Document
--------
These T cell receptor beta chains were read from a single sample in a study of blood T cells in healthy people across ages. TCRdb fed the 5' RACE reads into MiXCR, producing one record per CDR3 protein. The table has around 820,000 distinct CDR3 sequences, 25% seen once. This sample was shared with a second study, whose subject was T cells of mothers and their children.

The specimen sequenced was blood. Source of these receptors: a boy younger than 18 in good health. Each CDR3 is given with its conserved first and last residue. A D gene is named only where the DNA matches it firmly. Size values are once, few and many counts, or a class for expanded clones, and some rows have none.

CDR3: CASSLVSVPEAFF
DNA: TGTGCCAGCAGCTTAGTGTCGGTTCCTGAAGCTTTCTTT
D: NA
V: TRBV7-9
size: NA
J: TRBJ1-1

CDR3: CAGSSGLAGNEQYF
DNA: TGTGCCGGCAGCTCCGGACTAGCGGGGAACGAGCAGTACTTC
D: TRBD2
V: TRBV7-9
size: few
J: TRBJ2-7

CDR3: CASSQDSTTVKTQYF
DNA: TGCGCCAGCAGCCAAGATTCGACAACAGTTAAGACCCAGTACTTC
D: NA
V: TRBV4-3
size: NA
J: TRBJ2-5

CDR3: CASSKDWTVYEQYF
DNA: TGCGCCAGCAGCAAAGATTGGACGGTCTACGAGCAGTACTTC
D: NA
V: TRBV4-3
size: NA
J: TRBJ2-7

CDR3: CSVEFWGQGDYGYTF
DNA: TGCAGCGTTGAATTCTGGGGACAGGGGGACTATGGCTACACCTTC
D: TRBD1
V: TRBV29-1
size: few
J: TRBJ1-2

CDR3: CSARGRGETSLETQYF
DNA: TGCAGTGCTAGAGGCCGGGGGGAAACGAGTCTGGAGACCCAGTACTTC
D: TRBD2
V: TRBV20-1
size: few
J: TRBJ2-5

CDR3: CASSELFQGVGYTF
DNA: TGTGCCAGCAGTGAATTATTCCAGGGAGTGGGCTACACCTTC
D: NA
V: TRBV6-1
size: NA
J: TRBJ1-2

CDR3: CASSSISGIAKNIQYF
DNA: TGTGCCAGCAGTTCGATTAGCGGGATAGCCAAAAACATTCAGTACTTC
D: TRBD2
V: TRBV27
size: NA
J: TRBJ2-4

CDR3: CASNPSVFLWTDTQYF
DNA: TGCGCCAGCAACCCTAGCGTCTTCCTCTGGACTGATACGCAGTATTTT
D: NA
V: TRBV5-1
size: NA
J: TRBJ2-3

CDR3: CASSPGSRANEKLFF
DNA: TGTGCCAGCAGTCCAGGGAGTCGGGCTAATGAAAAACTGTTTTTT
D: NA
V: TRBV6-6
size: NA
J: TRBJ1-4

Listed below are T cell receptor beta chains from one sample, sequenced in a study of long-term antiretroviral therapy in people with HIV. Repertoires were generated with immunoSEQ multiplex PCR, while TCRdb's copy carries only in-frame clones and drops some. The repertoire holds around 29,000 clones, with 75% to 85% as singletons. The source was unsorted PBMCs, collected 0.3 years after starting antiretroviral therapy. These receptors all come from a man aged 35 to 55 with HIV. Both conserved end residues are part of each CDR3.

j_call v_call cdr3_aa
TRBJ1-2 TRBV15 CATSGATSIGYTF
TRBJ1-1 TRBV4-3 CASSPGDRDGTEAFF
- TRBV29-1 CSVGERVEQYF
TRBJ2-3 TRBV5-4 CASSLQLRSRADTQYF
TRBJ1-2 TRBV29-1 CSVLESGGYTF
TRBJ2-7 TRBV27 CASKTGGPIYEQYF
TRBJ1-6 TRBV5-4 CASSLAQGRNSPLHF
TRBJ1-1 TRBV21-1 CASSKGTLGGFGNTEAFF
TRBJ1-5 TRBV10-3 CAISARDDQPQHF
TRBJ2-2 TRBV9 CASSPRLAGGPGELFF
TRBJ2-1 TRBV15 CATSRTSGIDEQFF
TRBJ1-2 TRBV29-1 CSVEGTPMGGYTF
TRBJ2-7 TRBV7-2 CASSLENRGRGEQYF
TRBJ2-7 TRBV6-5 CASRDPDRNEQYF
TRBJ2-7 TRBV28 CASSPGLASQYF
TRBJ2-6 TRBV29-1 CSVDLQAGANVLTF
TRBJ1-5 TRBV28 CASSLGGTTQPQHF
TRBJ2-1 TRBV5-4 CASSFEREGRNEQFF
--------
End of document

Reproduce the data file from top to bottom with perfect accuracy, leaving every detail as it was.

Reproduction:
These T cell receptor beta chains were read from a single sample in a study of blood T cells in healthy people across ages. TCRdb fed the 5' RACE reads into MiXCR, producing one record per CDR3 protein. The table has around 820,000 distinct CDR3 sequences, 25% seen once. This sample was shared with a second study, whose subject was T cells of mothers and their children.

The specimen sequenced was blood. Source of these receptors: a boy younger than 18 in good health. Each CDR3 is given with its conserved first and last residue. A D gene is named only where the DNA matches it firmly. Size values are once, few and many counts, or a class for expanded clones, and some rows have none.

CDR3: CASSLVSVPEAFF
DNA: TGTGCCAGCAGCTTAGTGTCGGTTCCTGAAGCTTTCTTT
D: NA
V: TRBV7-9
size: NA
J: TRBJ1-1

CDR3: CAGSSGLAGNEQYF
DNA: TGTGCCGGCAGCTCCGGACTAGCGGGGAACGAGCAGTACTTC
D: TRBD2
V: TRBV7-9
size: few
J: TRBJ2-7

CDR3: CASSQDSTTVKTQYF
DNA: TGCGCCAGCAGCCAAGATTCGACAACAGTTAAGACCCAGTACTTC
D: NA
V: TRBV4-3
size: NA
J: TRBJ2-5

CDR3: CASSKDWTVYEQYF
DNA: TGCGCCAGCAGCAAAGATTGGACGGTCTACGAGCAGTACTTC
D: NA
V: TRBV4-3
size: NA
J: TRBJ2-7

CDR3: CSVEFWGQGDYGYTF
DNA: TGCAGCGTTGAATTCTGGGGACAGGGGGACTATGGCTACACCTTC
D: TRBD1
V: TRBV29-1
size: few
J: TRBJ1-2

CDR3: CSARGRGETSLETQYF
DNA: TGCAGTGCTAGAGGCCGGGGGGAAACGAGTCTGGAGACCCAGTACTTC
D: TRBD2
V: TRBV20-1
size: few
J: TRBJ2-5

CDR3: CASSELFQGVGYTF
DNA: TGTGCCAGCAGTGAATTATTCCAGGGAGTGGGCTACACCTTC
D: NA
V: TRBV6-1
size: NA
J: TRBJ1-2

CDR3: CASSSISGIAKNIQYF
DNA: TGTGCCAGCAGTTCGATTAGCGGGATAGCCAAAAACATTCAGTACTTC
D: TRBD2
V: TRBV27
size: NA
J: TRBJ2-4

CDR3: CASNPSVFLWTDTQYF
DNA: TGCGCCAGCAACCCTAGCGTCTTCCTCTGGACTGATACGCAGTATTTT
D: NA
V: TRBV5-1
size: NA
J: TRBJ2-3

CDR3: CASSPGSRANEKLFF
DNA: TGTGCCAGCAGTCCAGGGAGTCGGGCTAATGAAAAACTGTTTTTT
D: NA
V: TRBV6-6
size: NA
J: TRBJ1-4

Listed below are T cell receptor beta chains from one sample, sequenced in a study of long-term antiretroviral therapy in people with HIV. Repertoires were generated with immunoSEQ multiplex PCR, while TCRdb's copy carries only in-frame clones and drops some. The repertoire holds around 29,000 clones, with 75% to 85% as singletons. The source was unsorted PBMCs, collected 0.3 years after starting antiretroviral therapy. These receptors all come from a man aged 35 to 55 with HIV. Both conserved end residues are part of each CDR3.

j_call v_call cdr3_aa
TRBJ1-2 TRBV15 CATSGATSIGYTF
TRBJ1-1 TRBV4-3 CASSPGDRDGTEAFF
- TRBV29-1 CSVGERVEQYF
TRBJ2-3 TRBV5-4 CASSLQLRSRADTQYF
TRBJ1-2 TRBV29-1 CSVLESGGYTF
TRBJ2-7 TRBV27 CASKTGGPIYEQYF
TRBJ1-6 TRBV5-4 CASSLAQGRNSPLHF
TRBJ1-1 TRBV21-1 CASSKGTLGGFGNTEAFF
TRBJ1-5 TRBV10-3 CAISARDDQPQHF
TRBJ2-2 TRBV9 CASSPRLAGGPGELFF
TRBJ2-1 TRBV15 CATSRTSGIDEQFF
TRBJ1-2 TRBV29-1 CSVEGTPMGGYTF
TRBJ2-7 TRBV7-2 CASSLENRGRGEQYF
TRBJ2-7 TRBV6-5 CASRDPDRNEQYF
TRBJ2-7 TRBV28 CASSPGLASQYF
TRBJ2-6 TRBV29-1 CSVDLQAGANVLTF
TRBJ1-5 TRBV28 CASSLGGTTQPQHF
TRBJ2-1 TRBV5-4 CASSFEREGRNEQFF